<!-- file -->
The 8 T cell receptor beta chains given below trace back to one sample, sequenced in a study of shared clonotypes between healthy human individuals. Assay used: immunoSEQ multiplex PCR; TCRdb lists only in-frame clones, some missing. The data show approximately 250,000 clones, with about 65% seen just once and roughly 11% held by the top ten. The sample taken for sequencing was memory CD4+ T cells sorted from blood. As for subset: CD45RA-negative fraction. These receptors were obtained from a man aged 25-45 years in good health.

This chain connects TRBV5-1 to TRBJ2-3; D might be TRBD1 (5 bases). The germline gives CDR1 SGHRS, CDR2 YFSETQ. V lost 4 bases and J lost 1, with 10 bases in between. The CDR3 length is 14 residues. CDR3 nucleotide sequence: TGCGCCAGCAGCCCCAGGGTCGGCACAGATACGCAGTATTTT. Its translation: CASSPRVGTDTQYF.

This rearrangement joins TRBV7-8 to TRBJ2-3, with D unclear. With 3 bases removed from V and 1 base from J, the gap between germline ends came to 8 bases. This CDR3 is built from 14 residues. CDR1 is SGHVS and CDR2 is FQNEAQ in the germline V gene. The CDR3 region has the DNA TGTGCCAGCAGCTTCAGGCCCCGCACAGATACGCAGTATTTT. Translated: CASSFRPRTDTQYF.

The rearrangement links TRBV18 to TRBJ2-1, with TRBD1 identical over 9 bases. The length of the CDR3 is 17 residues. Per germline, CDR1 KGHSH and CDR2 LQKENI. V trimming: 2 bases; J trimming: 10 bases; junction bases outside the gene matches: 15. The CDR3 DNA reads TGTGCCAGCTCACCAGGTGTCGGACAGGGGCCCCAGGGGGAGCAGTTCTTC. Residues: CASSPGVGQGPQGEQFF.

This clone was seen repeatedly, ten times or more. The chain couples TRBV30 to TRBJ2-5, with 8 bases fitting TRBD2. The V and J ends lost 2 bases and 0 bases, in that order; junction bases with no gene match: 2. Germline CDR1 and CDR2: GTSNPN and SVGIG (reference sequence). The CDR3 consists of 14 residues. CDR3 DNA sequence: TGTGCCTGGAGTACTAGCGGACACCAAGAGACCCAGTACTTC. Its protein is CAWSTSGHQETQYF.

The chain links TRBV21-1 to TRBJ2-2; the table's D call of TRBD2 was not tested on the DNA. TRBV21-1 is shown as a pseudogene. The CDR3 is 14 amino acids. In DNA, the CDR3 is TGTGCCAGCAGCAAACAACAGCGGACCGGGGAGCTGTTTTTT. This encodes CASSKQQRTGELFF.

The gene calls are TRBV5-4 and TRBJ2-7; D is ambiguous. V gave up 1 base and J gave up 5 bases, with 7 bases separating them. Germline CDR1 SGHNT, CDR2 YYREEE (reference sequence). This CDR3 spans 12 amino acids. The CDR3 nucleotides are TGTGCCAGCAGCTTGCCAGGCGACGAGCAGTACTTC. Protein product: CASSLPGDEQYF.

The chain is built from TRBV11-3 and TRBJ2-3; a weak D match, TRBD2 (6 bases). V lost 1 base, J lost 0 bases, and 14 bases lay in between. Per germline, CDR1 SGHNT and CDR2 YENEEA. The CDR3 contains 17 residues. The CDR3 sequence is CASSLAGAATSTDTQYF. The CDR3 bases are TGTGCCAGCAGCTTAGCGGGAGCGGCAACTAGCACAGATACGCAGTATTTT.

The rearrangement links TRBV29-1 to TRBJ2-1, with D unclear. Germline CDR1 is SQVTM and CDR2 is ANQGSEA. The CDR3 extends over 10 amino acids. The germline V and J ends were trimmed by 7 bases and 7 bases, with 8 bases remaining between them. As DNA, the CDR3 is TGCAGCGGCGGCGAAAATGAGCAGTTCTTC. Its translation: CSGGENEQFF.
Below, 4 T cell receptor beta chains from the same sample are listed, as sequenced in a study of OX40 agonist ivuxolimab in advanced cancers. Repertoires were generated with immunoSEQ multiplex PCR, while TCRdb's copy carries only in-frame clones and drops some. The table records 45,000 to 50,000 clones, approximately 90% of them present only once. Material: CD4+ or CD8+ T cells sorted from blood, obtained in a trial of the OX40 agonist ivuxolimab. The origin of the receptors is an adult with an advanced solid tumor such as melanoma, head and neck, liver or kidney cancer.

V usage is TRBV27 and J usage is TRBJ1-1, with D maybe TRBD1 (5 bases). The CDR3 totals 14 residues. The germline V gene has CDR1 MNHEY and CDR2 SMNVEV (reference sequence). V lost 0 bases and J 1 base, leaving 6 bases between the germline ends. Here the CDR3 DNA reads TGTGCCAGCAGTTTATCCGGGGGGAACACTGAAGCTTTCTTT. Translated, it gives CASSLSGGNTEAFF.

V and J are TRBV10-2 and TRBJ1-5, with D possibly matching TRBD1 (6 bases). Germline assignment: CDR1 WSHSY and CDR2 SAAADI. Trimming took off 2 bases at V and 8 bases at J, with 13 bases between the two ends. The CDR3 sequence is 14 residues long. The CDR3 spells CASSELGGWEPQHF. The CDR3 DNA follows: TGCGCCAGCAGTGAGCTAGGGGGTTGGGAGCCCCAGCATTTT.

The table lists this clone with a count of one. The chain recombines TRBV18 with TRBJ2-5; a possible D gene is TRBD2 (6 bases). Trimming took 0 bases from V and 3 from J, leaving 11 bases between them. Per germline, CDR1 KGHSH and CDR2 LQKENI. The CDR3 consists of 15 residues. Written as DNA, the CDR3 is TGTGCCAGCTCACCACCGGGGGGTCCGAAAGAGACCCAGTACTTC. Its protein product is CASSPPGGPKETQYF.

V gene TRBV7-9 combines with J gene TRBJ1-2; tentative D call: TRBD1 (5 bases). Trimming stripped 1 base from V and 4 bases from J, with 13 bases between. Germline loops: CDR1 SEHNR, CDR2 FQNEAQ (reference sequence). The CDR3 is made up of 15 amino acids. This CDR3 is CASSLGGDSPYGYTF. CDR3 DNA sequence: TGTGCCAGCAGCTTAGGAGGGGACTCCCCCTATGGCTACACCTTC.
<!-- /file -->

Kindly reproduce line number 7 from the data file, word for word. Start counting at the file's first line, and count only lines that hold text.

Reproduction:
The gene calls are TRBV5-4 and TRBJ2-7; D is ambiguous. V gave up 1 base and J gave up 5 bases, with 7 bases separating them. Germline CDR1 SGHNT, CDR2 YYREEE (reference sequence). This CDR3 spans 12 amino acids. The CDR3 nucleotides are TGTGCCAGCAGCTTGCCAGGCGACGAGCAGTACTTC. Protein product: CASSLPGDEQYF.